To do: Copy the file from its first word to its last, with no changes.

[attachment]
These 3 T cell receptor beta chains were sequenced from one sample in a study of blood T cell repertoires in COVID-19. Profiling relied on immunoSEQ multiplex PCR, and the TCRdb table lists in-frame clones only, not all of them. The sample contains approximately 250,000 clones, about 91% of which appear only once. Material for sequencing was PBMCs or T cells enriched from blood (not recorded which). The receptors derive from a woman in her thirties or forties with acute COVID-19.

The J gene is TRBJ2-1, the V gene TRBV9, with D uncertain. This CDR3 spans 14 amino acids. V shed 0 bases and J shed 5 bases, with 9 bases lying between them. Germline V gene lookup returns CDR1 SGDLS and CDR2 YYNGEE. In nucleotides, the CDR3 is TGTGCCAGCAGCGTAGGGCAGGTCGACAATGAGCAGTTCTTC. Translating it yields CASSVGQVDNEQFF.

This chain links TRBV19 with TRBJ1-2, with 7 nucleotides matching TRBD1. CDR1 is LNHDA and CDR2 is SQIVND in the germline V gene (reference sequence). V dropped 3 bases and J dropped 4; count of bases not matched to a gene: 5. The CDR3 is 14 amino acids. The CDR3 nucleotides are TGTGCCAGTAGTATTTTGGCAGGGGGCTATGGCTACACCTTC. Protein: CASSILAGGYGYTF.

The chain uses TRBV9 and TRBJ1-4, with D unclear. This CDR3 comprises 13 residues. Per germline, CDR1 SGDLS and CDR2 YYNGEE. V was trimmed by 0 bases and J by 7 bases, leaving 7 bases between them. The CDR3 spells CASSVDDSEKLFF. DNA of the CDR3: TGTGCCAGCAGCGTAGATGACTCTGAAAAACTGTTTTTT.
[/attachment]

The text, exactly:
These 3 T cell receptor beta chains were sequenced from one sample in a study of blood T cell repertoires in COVID-19. Profiling relied on immunoSEQ multiplex PCR, and the TCRdb table lists in-frame clones only, not all of them. The sample contains approximately 250,000 clones, about 91% of which appear only once. Material for sequencing was PBMCs or T cells enriched from blood (not recorded which). The receptors derive from a woman in her thirties or forties with acute COVID-19.

The J gene is TRBJ2-1, the V gene TRBV9, with D uncertain. This CDR3 spans 14 amino acids. V shed 0 bases and J shed 5 bases, with 9 bases lying between them. Germline V gene lookup returns CDR1 SGDLS and CDR2 YYNGEE. In nucleotides, the CDR3 is TGTGCCAGCAGCGTAGGGCAGGTCGACAATGAGCAGTTCTTC. Translating it yields CASSVGQVDNEQFF.

This chain links TRBV19 with TRBJ1-2, with 7 nucleotides matching TRBD1. CDR1 is LNHDA and CDR2 is SQIVND in the germline V gene (reference sequence). V dropped 3 bases and J dropped 4; count of bases not matched to a gene: 5. The CDR3 is 14 amino acids. The CDR3 nucleotides are TGTGCCAGTAGTATTTTGGCAGGGGGCTATGGCTACACCTTC. Protein: CASSILAGGYGYTF.

The chain uses TRBV9 and TRBJ1-4, with D unclear. This CDR3 comprises 13 residues. Per germline, CDR1 SGDLS and CDR2 YYNGEE. V was trimmed by 0 bases and J by 7 bases, leaving 7 bases between them. The CDR3 spells CASSVDDSEKLFF. DNA of the CDR3: TGTGCCAGCAGCGTAGATGACTCTGAAAAACTGTTTTTT.